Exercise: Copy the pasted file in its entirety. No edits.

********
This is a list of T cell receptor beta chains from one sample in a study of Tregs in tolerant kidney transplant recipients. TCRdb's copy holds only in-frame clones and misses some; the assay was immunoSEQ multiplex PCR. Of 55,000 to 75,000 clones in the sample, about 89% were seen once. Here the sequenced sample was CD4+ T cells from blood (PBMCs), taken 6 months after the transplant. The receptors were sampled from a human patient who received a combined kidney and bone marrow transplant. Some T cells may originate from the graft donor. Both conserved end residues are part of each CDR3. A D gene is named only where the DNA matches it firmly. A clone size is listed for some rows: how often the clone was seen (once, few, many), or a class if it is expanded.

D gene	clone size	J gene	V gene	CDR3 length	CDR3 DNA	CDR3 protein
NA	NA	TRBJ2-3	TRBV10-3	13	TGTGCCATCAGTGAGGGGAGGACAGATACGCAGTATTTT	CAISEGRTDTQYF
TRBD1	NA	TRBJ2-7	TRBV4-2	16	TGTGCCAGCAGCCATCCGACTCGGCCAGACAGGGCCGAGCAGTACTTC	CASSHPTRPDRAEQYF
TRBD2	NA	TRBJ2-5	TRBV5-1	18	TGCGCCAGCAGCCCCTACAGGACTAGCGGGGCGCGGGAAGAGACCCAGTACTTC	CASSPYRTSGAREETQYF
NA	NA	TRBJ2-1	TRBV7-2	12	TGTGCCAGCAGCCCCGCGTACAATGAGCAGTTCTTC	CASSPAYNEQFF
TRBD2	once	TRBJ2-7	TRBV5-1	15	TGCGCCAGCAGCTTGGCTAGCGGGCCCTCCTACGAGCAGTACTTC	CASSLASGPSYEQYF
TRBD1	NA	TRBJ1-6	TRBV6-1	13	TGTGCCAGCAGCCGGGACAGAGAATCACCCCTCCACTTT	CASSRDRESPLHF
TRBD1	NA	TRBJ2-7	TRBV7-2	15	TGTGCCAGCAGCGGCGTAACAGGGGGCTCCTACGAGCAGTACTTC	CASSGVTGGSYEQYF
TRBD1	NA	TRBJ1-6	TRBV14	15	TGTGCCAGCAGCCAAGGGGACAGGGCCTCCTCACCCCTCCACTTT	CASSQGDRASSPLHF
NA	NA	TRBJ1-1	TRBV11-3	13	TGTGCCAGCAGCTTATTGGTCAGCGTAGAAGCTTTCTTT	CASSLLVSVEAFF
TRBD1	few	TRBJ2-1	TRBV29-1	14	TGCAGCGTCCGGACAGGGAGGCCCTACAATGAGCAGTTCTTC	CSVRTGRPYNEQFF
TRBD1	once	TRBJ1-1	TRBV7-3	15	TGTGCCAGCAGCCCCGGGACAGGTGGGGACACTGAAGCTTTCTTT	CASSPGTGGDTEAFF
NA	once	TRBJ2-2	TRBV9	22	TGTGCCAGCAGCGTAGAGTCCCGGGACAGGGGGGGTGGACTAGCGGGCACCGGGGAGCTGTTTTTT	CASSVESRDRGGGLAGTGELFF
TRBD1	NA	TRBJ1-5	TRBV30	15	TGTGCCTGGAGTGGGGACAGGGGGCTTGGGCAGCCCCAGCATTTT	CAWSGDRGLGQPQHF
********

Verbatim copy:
This is a list of T cell receptor beta chains from one sample in a study of Tregs in tolerant kidney transplant recipients. TCRdb's copy holds only in-frame clones and misses some; the assay was immunoSEQ multiplex PCR. Of 55,000 to 75,000 clones in the sample, about 89% were seen once. Here the sequenced sample was CD4+ T cells from blood (PBMCs), taken 6 months after the transplant. The receptors were sampled from a human patient who received a combined kidney and bone marrow transplant. Some T cells may originate from the graft donor. Both conserved end residues are part of each CDR3. A D gene is named only where the DNA matches it firmly. A clone size is listed for some rows: how often the clone was seen (once, few, many), or a class if it is expanded.

D gene	clone size	J gene	V gene	CDR3 length	CDR3 DNA	CDR3 protein
NA	NA	TRBJ2-3	TRBV10-3	13	TGTGCCATCAGTGAGGGGAGGACAGATACGCAGTATTTT	CAISEGRTDTQYF
TRBD1	NA	TRBJ2-7	TRBV4-2	16	TGTGCCAGCAGCCATCCGACTCGGCCAGACAGGGCCGAGCAGTACTTC	CASSHPTRPDRAEQYF
TRBD2	NA	TRBJ2-5	TRBV5-1	18	TGCGCCAGCAGCCCCTACAGGACTAGCGGGGCGCGGGAAGAGACCCAGTACTTC	CASSPYRTSGAREETQYF
NA	NA	TRBJ2-1	TRBV7-2	12	TGTGCCAGCAGCCCCGCGTACAATGAGCAGTTCTTC	CASSPAYNEQFF
TRBD2	once	TRBJ2-7	TRBV5-1	15	TGCGCCAGCAGCTTGGCTAGCGGGCCCTCCTACGAGCAGTACTTC	CASSLASGPSYEQYF
TRBD1	NA	TRBJ1-6	TRBV6-1	13	TGTGCCAGCAGCCGGGACAGAGAATCACCCCTCCACTTT	CASSRDRESPLHF
TRBD1	NA	TRBJ2-7	TRBV7-2	15	TGTGCCAGCAGCGGCGTAACAGGGGGCTCCTACGAGCAGTACTTC	CASSGVTGGSYEQYF
TRBD1	NA	TRBJ1-6	TRBV14	15	TGTGCCAGCAGCCAAGGGGACAGGGCCTCCTCACCCCTCCACTTT	CASSQGDRASSPLHF
NA	NA	TRBJ1-1	TRBV11-3	13	TGTGCCAGCAGCTTATTGGTCAGCGTAGAAGCTTTCTTT	CASSLLVSVEAFF
TRBD1	few	TRBJ2-1	TRBV29-1	14	TGCAGCGTCCGGACAGGGAGGCCCTACAATGAGCAGTTCTTC	CSVRTGRPYNEQFF
TRBD1	once	TRBJ1-1	TRBV7-3	15	TGTGCCAGCAGCCCCGGGACAGGTGGGGACACTGAAGCTTTCTTT	CASSPGTGGDTEAFF
NA	once	TRBJ2-2	TRBV9	22	TGTGCCAGCAGCGTAGAGTCCCGGGACAGGGGGGGTGGACTAGCGGGCACCGGGGAGCTGTTTTTT	CASSVESRDRGGGLAGTGELFF
TRBD1	NA	TRBJ1-5	TRBV30	15	TGTGCCTGGAGTGGGGACAGGGGGCTTGGGCAGCCCCAGCATTTT	CAWSGDRGLGQPQHF